Home Figure Skating News Larkyn Austman leads junior ladies at 2013 Canadian Nationals

Larkyn Austman leads junior ladies at 2013 Canadian Nationals

by Melanie Hoyt
Melanie Hoyt

Larkyn Austman performs her Short Program at the 2013 Canadian National Figure Skating Championships.

Larkyn Austman performs her Short Program at the 2013 Canadian Tire National Figure Skating Championships.

The junior ladies short program on Monday night at the 2013 Canadian Tire National Figure Skating Championships was surprisingly close. In a discipline that is generally viewed as Canada’s weakness, the future looks to be not only bright, but full of big personalities and strong performers.

The competition was close, but at the end of the night, the final skater leapt into the lead. Larkyn Austman of BC delivered a peppy swing program that included a strong double Axel and a triple toe-double toe combination.

“There were a couple mistakes in the warm up,” Austman said, “but I fixed them in the program.”

After the jumps were done, she really brought it home with level 4 straight line steps.

“I think a lot during the footwork, but it’s fun because I’m done then,” said the 14-year-old.

The confident teenager, who earned 48.78 (27.41/21.37) points, hopes to continue her success in the free skate on Wednesday night.

“I want to stay on my feet and rotate everything,” she said.

Double-discipline skater Natasha Purich is one-for-four for the week now, after one of her best short programs set to an orchestral arrangement of Elton John’s Your Song. She landed a double Axel and triple toe-double toe, but received an edge call on a double flip.

Purich (AB/NT/NU) was the very first skater of the night and had a long wait, but her score of 44.27 (23.84/20.43) points continued to hold up as skater after skater topped the 40-point mark (usually considered the benchmark for a strong score in Canadian junior ladies).

The 17-year-old will also compete this week in the junior pairs discipline with partner Sébastien Arcieri.

Justine Gosselin of Québec may have fallen on her opening triple Salchow (meant to be her combination), but she rallied quickly and smiled through the rest of her short program. Deep edges on her straight line steps earned her high marks for that element, and her spins were especially quick. She placed third with 44.14 (23.54/20.60) points.

The 19-year-old had not qualified for the Canadian Championships since 2009, so sitting in third at this level is a huge step for her.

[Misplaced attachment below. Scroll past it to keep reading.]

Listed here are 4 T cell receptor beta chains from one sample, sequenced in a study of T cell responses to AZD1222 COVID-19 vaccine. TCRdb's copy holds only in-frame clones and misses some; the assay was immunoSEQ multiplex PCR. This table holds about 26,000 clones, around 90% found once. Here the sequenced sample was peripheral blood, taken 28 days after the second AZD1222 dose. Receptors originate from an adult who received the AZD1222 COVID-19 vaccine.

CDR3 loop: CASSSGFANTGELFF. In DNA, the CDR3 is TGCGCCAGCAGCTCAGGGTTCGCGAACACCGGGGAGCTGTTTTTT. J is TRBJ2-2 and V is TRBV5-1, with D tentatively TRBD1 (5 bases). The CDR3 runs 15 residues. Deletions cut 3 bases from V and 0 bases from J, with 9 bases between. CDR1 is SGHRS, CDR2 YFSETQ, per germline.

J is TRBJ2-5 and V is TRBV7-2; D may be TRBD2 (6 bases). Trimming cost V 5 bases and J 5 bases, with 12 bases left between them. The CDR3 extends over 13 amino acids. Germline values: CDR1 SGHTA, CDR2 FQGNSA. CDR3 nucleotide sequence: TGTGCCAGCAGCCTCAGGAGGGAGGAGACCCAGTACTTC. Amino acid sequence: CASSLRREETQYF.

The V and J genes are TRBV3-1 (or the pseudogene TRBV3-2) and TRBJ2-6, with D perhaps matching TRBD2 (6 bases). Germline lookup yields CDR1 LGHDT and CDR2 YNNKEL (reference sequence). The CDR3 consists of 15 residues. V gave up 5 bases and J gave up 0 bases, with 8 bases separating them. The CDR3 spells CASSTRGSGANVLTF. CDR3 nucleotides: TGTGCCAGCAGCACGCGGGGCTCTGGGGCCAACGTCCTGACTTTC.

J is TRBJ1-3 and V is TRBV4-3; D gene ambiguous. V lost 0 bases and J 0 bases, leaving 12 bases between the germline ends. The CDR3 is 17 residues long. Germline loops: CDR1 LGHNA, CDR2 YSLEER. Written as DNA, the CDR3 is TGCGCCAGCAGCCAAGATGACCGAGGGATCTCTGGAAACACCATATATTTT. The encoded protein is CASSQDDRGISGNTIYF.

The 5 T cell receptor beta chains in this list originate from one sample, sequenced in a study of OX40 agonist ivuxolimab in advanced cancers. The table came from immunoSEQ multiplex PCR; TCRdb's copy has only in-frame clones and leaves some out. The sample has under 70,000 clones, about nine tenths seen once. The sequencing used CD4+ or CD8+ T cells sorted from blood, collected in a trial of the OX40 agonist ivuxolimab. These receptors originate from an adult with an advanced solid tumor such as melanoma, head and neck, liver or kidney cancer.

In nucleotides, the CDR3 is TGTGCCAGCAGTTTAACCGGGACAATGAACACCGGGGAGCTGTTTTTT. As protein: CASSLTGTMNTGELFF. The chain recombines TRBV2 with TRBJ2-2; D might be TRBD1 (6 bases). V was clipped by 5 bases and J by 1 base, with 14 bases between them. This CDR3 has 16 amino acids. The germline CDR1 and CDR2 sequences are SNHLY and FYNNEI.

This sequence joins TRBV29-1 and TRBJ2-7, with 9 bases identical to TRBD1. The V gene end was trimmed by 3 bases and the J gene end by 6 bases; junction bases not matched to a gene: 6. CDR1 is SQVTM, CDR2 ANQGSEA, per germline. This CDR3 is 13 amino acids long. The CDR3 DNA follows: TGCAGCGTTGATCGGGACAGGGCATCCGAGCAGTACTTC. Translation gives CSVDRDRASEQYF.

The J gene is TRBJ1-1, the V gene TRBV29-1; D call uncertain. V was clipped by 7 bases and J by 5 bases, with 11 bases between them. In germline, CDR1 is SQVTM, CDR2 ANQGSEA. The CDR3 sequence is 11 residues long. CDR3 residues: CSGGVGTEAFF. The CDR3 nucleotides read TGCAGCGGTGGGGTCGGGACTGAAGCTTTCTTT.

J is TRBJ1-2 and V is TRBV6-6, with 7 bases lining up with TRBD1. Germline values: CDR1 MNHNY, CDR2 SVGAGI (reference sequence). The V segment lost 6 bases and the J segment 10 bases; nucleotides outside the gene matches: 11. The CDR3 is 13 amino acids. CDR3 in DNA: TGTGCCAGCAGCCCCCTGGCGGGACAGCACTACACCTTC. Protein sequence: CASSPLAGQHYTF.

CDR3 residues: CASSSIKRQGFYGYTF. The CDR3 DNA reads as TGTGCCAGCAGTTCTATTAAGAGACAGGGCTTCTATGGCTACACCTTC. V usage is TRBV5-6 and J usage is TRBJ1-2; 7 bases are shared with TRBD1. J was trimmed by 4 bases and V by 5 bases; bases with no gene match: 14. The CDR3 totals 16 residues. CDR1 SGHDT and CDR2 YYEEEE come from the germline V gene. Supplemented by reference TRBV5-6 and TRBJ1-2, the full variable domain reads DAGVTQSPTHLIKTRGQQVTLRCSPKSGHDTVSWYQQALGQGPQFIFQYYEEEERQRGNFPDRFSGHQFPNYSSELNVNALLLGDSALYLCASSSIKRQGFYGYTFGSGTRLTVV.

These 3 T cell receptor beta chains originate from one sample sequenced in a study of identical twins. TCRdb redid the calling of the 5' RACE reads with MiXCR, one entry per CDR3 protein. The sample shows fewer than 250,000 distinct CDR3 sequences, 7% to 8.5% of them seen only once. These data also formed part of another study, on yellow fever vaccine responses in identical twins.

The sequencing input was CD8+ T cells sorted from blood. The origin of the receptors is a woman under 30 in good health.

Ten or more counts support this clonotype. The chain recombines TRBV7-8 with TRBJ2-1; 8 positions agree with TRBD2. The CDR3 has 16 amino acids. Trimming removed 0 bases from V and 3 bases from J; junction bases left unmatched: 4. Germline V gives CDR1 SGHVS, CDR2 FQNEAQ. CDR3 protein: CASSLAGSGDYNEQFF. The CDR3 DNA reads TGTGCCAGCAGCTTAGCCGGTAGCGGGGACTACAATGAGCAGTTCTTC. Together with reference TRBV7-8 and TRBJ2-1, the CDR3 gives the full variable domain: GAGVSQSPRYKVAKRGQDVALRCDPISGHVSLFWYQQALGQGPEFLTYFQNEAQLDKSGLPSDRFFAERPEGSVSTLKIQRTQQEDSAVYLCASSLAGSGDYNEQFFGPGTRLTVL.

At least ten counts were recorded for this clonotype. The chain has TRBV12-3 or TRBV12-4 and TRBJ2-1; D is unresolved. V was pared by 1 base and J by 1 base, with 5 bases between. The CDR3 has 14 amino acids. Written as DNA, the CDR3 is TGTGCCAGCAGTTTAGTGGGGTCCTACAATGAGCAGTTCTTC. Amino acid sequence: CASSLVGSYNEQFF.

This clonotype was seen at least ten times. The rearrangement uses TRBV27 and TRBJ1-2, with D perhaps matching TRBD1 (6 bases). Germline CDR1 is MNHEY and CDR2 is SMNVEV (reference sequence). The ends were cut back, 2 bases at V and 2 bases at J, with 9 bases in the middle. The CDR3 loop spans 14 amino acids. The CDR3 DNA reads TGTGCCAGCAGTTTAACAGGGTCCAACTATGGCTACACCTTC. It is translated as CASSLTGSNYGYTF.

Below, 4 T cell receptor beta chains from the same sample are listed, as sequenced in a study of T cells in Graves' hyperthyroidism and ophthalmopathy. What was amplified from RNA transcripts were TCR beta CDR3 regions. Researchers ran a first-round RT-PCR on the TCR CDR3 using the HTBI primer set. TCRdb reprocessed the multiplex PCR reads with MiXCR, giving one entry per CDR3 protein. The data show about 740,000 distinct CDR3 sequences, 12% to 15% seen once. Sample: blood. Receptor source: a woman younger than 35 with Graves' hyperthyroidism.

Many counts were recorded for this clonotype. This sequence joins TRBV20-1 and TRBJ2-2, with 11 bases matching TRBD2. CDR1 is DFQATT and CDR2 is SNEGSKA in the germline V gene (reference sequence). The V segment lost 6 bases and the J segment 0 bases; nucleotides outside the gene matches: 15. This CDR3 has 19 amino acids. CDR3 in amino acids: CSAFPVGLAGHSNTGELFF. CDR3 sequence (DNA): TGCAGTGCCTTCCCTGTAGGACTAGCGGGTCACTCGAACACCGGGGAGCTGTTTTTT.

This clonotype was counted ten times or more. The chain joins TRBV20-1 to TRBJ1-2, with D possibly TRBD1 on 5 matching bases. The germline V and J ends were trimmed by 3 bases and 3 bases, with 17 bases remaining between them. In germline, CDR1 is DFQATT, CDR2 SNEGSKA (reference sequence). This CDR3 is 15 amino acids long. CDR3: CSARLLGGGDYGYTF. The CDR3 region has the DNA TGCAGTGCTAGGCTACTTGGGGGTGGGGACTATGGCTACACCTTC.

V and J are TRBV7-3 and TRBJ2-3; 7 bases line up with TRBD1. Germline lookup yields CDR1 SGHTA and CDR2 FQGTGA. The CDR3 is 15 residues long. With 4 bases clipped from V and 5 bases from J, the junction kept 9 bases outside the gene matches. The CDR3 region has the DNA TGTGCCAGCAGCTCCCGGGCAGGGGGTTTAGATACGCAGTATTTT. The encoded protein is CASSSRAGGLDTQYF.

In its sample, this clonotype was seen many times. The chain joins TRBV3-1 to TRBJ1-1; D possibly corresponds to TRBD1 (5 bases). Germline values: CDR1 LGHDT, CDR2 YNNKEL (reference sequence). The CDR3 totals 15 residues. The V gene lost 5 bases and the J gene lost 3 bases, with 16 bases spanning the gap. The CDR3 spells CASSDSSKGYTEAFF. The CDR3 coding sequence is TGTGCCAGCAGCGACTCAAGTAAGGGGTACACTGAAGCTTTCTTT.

Camille Ruest, also from Québec, has made a big leap as well. The 19-year-old did not qualify for Canadians last year, but rests in a close fourth place (43.45) after her gypsy-themed short program. Her performance quality was excellent, and it was clear that she really gets her music.

New Brunswick’s Kassie Costello is fifth (43.38), but the look on her face after she landed her triple flip fairly cleanly looked pretty victorious. Unfortunately, a downgraded double Axel kept her from finishing even higher. The 15-year-old is less than a point from second place.

Marika Steward, 15, is from Northern Ontario, but trains in Sendai, Japan, where her father runs a school. She has made big improvements over the last year and had one of the most technically ambitious programs, going for two triples, including a flip.

Steward’s Japanese heritage (on her mother’s side) was reflected in her lyrical short program to Summer by Joe Hisaishi. Although she fell on her double Axel, her program was one of the most pleasant of the night, and she finished with 43.07 points.

Madelyn Dunley, the 2012 novice champion, delivered a clean short program with a triple Salchow combination, but two level 2 spins kept her from reaching the free skate’s final flight. The 15-year-old is not discouraged, however, since there are only a couple of points separating her from a medal (42.52).

“It definitely boosts my confidence knowing that everybody’s so close,” commented the skater from Central Ontario. “I know I am in range of achieving my goal, which was to be top three. If I do what I can do, then I can achieve them.”

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